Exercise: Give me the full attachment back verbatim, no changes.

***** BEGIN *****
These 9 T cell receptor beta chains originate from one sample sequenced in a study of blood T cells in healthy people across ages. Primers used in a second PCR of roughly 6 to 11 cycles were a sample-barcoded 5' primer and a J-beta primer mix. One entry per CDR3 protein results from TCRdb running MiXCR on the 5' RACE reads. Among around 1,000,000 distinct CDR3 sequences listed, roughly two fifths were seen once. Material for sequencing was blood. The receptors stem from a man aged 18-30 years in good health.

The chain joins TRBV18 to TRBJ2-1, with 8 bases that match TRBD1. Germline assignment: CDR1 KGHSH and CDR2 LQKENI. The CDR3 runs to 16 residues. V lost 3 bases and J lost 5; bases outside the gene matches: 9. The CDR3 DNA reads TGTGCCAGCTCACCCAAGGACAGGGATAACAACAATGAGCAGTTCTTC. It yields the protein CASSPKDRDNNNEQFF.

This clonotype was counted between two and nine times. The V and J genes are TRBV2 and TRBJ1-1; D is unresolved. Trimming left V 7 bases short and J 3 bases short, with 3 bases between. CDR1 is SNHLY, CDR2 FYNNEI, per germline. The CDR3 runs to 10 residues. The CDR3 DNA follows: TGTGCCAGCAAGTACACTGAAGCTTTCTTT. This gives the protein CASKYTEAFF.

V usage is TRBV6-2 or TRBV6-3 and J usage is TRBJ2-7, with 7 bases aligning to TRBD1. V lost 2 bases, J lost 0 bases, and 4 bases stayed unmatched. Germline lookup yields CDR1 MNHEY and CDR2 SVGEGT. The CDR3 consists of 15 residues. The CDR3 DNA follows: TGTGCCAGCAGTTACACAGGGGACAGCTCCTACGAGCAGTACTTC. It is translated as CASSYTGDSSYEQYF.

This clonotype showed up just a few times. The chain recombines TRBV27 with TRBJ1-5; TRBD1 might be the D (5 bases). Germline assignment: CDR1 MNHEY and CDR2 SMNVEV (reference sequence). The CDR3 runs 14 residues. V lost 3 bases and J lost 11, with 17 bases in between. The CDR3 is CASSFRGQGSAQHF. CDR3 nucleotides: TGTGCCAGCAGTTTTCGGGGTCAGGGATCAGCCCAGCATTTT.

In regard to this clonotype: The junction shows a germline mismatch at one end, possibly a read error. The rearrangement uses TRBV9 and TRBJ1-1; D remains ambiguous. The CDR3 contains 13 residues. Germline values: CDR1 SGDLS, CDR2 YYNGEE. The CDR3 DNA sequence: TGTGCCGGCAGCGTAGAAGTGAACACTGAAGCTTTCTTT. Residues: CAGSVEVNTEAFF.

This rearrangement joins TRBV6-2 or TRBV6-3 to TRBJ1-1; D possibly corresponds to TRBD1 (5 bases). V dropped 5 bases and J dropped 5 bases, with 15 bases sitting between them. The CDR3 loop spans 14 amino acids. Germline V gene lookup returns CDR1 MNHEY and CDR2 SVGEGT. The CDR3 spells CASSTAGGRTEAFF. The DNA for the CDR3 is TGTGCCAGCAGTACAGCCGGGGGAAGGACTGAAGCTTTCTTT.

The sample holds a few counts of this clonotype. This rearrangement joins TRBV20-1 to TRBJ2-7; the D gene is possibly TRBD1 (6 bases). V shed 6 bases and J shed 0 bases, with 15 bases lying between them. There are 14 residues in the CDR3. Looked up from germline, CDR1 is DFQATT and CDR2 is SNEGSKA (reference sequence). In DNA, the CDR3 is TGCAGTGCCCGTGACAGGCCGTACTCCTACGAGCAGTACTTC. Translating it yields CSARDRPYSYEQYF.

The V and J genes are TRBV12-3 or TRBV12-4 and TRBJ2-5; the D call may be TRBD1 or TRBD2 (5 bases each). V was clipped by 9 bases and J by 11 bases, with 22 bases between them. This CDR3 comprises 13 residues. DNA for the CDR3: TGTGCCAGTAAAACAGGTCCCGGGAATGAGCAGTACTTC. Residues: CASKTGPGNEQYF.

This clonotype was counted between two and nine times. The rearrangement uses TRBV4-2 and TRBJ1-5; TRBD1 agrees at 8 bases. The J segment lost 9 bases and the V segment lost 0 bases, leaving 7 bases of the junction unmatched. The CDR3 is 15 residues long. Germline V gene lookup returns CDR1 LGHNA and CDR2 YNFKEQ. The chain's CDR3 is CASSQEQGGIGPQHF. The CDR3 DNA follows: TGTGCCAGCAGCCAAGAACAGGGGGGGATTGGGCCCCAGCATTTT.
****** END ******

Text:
These 9 T cell receptor beta chains originate from one sample sequenced in a study of blood T cells in healthy people across ages. Primers used in a second PCR of roughly 6 to 11 cycles were a sample-barcoded 5' primer and a J-beta primer mix. One entry per CDR3 protein results from TCRdb running MiXCR on the 5' RACE reads. Among around 1,000,000 distinct CDR3 sequences listed, roughly two fifths were seen once. Material for sequencing was blood. The receptors stem from a man aged 18-30 years in good health.

The chain joins TRBV18 to TRBJ2-1, with 8 bases that match TRBD1. Germline assignment: CDR1 KGHSH and CDR2 LQKENI. The CDR3 runs to 16 residues. V lost 3 bases and J lost 5; bases outside the gene matches: 9. The CDR3 DNA reads TGTGCCAGCTCACCCAAGGACAGGGATAACAACAATGAGCAGTTCTTC. It yields the protein CASSPKDRDNNNEQFF.

This clonotype was counted between two and nine times. The V and J genes are TRBV2 and TRBJ1-1; D is unresolved. Trimming left V 7 bases short and J 3 bases short, with 3 bases between. CDR1 is SNHLY, CDR2 FYNNEI, per germline. The CDR3 runs to 10 residues. The CDR3 DNA follows: TGTGCCAGCAAGTACACTGAAGCTTTCTTT. This gives the protein CASKYTEAFF.

V usage is TRBV6-2 or TRBV6-3 and J usage is TRBJ2-7, with 7 bases aligning to TRBD1. V lost 2 bases, J lost 0 bases, and 4 bases stayed unmatched. Germline lookup yields CDR1 MNHEY and CDR2 SVGEGT. The CDR3 consists of 15 residues. The CDR3 DNA follows: TGTGCCAGCAGTTACACAGGGGACAGCTCCTACGAGCAGTACTTC. It is translated as CASSYTGDSSYEQYF.

This clonotype showed up just a few times. The chain recombines TRBV27 with TRBJ1-5; TRBD1 might be the D (5 bases). Germline assignment: CDR1 MNHEY and CDR2 SMNVEV (reference sequence). The CDR3 runs 14 residues. V lost 3 bases and J lost 11, with 17 bases in between. The CDR3 is CASSFRGQGSAQHF. CDR3 nucleotides: TGTGCCAGCAGTTTTCGGGGTCAGGGATCAGCCCAGCATTTT.

In regard to this clonotype: The junction shows a germline mismatch at one end, possibly a read error. The rearrangement uses TRBV9 and TRBJ1-1; D remains ambiguous. The CDR3 contains 13 residues. Germline values: CDR1 SGDLS, CDR2 YYNGEE. The CDR3 DNA sequence: TGTGCCGGCAGCGTAGAAGTGAACACTGAAGCTTTCTTT. Residues: CAGSVEVNTEAFF.

This rearrangement joins TRBV6-2 or TRBV6-3 to TRBJ1-1; D possibly corresponds to TRBD1 (5 bases). V dropped 5 bases and J dropped 5 bases, with 15 bases sitting between them. The CDR3 loop spans 14 amino acids. Germline V gene lookup returns CDR1 MNHEY and CDR2 SVGEGT. The CDR3 spells CASSTAGGRTEAFF. The DNA for the CDR3 is TGTGCCAGCAGTACAGCCGGGGGAAGGACTGAAGCTTTCTTT.

The sample holds a few counts of this clonotype. This rearrangement joins TRBV20-1 to TRBJ2-7; the D gene is possibly TRBD1 (6 bases). V shed 6 bases and J shed 0 bases, with 15 bases lying between them. There are 14 residues in the CDR3. Looked up from germline, CDR1 is DFQATT and CDR2 is SNEGSKA (reference sequence). In DNA, the CDR3 is TGCAGTGCCCGTGACAGGCCGTACTCCTACGAGCAGTACTTC. Translating it yields CSARDRPYSYEQYF.

The V and J genes are TRBV12-3 or TRBV12-4 and TRBJ2-5; the D call may be TRBD1 or TRBD2 (5 bases each). V was clipped by 9 bases and J by 11 bases, with 22 bases between them. This CDR3 comprises 13 residues. DNA for the CDR3: TGTGCCAGTAAAACAGGTCCCGGGAATGAGCAGTACTTC. Residues: CASKTGPGNEQYF.

This clonotype was counted between two and nine times. The rearrangement uses TRBV4-2 and TRBJ1-5; TRBD1 agrees at 8 bases. The J segment lost 9 bases and the V segment lost 0 bases, leaving 7 bases of the junction unmatched. The CDR3 is 15 residues long. Germline V gene lookup returns CDR1 LGHNA and CDR2 YNFKEQ. The chain's CDR3 is CASSQEQGGIGPQHF. The CDR3 DNA follows: TGTGCCAGCAGCCAAGAACAGGGGGGGATTGGGCCCCAGCATTTT.